A HUNTINGDON road has been described as a hazard for drivers and motorcyclists ... because of recent resurfacing work.
Concerns have been raised about the standard of resurfacing work that was carried out in St Peter’s Road in September by Cambridgeshire County Council.
Rather than a complete resurfacing of the road, which CCC engineers said was not necessary, the council redressed the surface.
The work left loose stones on the road and on the pavements while there are ‘deep indents’ where manhole covers are now inches below the road surface.
Gary McAdam, 44, who works for Mymar Training, in Royal Oak Passage, Huntingdon, said the road had become worse for drivers.
He said: “I feel the council doesn’t understand the importance of doing the job properly.
“It’s worse than before.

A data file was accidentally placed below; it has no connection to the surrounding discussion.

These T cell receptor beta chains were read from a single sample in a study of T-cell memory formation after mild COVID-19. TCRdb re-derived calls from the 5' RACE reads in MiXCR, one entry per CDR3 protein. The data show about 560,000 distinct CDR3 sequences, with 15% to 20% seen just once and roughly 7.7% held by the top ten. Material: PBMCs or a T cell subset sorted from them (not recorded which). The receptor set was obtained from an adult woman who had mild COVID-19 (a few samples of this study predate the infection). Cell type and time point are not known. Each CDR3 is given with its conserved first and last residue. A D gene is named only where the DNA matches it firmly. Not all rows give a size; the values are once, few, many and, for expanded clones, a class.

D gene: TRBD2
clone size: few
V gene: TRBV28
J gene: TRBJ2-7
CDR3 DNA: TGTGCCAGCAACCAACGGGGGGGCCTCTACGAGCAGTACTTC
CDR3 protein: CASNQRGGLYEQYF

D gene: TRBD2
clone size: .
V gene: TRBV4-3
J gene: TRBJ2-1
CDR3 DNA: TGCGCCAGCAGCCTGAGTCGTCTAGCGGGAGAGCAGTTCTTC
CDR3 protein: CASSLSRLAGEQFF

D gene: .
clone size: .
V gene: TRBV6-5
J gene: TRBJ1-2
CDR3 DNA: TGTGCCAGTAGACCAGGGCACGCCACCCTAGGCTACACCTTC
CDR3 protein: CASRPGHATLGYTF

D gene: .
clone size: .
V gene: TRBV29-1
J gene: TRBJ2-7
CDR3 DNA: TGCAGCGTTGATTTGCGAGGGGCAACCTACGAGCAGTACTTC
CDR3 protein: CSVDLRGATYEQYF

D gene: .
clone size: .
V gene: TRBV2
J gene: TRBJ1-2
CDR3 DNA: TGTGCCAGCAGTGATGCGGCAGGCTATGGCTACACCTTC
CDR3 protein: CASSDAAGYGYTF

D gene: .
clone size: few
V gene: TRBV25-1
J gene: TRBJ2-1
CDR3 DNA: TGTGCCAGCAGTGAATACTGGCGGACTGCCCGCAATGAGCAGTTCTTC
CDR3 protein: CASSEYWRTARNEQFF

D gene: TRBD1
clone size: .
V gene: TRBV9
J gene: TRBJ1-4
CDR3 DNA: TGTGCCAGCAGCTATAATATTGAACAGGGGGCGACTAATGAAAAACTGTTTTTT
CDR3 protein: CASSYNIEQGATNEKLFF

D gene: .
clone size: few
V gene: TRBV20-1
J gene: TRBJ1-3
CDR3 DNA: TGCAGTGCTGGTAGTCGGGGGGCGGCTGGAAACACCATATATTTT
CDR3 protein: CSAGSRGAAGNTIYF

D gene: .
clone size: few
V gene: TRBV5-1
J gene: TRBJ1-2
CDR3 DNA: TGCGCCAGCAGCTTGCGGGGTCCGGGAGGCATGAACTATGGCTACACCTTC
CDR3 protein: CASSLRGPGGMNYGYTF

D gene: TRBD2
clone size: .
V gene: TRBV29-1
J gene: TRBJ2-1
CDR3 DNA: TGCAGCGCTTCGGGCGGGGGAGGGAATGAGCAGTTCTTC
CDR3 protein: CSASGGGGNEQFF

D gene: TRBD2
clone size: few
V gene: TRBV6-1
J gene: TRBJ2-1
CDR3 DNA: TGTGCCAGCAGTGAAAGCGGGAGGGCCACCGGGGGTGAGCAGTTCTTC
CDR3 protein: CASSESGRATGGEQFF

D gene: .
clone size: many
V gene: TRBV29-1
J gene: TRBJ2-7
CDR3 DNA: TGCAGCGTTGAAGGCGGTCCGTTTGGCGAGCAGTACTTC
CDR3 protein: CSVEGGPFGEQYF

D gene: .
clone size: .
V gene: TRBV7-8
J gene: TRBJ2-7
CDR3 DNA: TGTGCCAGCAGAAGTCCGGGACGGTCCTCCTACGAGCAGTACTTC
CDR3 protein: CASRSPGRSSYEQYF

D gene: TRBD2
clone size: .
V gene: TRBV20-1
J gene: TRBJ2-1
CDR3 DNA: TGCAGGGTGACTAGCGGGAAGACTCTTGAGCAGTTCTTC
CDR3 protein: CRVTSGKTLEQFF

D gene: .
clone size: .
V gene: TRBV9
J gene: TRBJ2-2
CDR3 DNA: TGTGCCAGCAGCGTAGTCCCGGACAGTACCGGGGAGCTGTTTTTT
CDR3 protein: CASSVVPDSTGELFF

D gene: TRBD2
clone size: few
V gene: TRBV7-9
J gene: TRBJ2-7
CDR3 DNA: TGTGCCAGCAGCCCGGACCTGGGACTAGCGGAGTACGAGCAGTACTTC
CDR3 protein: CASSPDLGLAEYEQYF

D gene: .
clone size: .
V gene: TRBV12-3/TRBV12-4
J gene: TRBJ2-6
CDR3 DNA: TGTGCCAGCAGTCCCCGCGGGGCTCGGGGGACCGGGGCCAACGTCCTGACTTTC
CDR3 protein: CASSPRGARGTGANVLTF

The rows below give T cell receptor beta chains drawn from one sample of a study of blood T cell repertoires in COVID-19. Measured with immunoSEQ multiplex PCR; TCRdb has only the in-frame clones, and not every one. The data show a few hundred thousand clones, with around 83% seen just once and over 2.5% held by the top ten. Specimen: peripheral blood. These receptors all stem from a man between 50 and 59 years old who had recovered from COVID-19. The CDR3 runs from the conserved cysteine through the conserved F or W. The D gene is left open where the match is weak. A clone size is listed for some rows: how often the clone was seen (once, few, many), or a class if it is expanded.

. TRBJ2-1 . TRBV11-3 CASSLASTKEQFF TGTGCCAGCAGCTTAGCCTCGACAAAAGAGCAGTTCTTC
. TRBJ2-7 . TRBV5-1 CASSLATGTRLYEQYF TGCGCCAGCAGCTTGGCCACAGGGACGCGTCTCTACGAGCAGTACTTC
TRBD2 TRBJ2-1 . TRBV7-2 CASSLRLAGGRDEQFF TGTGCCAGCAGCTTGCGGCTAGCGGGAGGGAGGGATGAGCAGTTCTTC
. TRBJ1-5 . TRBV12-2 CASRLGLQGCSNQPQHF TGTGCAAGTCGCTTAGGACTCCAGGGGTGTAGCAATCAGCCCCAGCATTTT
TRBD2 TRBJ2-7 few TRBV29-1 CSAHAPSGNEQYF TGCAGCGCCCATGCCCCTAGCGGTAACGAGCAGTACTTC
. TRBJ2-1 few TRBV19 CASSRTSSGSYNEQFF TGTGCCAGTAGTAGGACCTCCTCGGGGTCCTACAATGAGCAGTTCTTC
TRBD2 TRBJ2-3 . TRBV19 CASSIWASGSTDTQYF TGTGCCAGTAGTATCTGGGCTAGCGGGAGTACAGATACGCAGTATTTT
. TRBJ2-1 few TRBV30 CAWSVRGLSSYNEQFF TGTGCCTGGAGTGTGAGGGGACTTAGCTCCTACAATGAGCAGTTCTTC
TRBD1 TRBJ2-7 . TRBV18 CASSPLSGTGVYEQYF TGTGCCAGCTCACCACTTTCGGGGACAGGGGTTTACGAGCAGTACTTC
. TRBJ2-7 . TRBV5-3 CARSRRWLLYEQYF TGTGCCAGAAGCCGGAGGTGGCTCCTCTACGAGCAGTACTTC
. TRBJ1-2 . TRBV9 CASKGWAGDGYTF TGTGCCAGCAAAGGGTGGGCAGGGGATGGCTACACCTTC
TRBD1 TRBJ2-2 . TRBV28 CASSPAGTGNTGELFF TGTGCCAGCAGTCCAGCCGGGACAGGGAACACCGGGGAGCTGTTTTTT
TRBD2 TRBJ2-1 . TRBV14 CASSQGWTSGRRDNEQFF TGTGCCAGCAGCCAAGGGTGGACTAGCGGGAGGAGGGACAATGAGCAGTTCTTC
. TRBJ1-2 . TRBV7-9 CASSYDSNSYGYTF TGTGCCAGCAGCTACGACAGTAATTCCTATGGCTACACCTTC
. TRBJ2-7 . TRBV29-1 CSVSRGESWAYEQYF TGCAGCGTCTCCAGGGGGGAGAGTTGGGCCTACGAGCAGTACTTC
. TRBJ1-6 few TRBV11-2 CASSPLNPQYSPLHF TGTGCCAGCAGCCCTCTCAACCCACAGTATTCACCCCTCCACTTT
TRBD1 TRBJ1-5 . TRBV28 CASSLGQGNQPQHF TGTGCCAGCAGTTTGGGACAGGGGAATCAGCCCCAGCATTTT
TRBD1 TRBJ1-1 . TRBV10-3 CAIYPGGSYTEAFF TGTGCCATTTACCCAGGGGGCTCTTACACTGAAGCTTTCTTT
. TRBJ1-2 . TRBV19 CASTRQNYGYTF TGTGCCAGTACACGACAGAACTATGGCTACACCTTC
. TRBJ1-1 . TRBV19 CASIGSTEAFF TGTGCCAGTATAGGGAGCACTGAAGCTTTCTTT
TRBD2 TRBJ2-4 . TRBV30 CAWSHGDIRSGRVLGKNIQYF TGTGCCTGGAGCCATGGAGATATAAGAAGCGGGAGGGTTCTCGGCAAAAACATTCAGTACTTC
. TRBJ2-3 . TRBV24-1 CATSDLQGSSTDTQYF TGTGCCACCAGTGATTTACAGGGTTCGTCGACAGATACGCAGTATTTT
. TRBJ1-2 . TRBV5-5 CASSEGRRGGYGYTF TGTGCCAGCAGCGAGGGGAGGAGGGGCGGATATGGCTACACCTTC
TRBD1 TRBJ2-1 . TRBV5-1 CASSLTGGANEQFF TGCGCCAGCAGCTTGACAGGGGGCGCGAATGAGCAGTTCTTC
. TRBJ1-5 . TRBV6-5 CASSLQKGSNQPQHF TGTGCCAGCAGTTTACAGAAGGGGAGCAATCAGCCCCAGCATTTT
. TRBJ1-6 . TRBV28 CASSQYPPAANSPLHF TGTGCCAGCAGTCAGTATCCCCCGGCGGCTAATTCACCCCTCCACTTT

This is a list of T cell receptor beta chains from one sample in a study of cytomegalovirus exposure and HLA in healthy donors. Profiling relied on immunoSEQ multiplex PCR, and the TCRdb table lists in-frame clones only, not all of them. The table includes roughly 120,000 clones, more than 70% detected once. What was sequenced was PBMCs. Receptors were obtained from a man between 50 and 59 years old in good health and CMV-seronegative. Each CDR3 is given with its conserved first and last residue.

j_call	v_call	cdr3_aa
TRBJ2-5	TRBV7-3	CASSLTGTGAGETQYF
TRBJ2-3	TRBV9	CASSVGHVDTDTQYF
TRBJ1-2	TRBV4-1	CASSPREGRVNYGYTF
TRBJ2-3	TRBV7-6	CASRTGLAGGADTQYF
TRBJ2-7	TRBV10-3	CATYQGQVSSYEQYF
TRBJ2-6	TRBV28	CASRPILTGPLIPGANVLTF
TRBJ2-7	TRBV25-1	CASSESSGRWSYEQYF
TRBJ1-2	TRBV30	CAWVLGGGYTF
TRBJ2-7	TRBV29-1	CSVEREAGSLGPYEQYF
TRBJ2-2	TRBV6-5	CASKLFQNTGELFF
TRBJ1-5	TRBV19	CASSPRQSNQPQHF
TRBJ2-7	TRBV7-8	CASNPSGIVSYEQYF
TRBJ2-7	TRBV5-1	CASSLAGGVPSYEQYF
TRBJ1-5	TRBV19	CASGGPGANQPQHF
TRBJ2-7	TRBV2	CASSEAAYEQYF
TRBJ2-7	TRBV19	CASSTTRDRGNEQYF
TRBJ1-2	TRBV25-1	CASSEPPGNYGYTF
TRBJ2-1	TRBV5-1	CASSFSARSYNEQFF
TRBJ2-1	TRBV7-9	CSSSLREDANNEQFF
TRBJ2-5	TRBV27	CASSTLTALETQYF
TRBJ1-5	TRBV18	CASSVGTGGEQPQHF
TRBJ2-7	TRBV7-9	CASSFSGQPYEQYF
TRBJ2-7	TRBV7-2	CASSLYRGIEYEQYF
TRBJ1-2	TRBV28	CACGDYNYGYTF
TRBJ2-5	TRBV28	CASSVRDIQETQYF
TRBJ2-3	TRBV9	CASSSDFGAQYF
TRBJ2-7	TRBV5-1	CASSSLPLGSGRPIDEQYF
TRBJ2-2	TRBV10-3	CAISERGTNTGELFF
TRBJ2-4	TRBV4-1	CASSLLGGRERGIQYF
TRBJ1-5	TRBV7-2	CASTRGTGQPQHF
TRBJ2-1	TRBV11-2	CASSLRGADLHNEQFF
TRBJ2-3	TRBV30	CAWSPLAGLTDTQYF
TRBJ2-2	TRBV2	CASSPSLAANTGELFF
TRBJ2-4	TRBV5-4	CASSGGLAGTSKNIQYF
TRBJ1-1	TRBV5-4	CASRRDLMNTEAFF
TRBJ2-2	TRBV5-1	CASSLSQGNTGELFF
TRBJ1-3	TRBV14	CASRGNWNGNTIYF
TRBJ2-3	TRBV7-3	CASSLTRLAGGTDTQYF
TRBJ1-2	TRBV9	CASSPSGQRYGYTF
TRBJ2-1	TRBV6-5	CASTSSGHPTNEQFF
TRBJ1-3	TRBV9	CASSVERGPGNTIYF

“At the end of the day it is a waste of taxpayers’ money because they will have to sort it out. But they wanted to do it on the cheap.
“The A141 between March and Wisbech has been resurfaced and it’s a 100 times better – why couldn’t they have done it here? The road is an important route for Huntingdon and it has a lot of lorries and other traffic travelling on it.
“One of the problems is they have just left it, like it’s complete, but there is shingle on the road and on the paths where the vehicles have pushed it on them.
“It’s unsafe for mothers with prams going to St Peter’s School and for young cyclists as they could quite easily slip on the shingle and hurt themselves.”
He also claimed: “The road is a death trap for motorcyclists because of the dips with manhole covers and the shingle and is also unsafe for other motorists.”
A CCC spokesman said engineers recommended the £25,000 surface dressing work to prolong the road surface’s life as a full resurfacing, which would cost £140,000, was not required.
He added: “Normally we go back weeks after the work has been carried out to get rid of the stones from the road and the paths but due to the poor weather we haven’t been able to yet, which we apologise for.”
He also said the responsibility for ‘sunken’ manhole covers was down to the utility companies.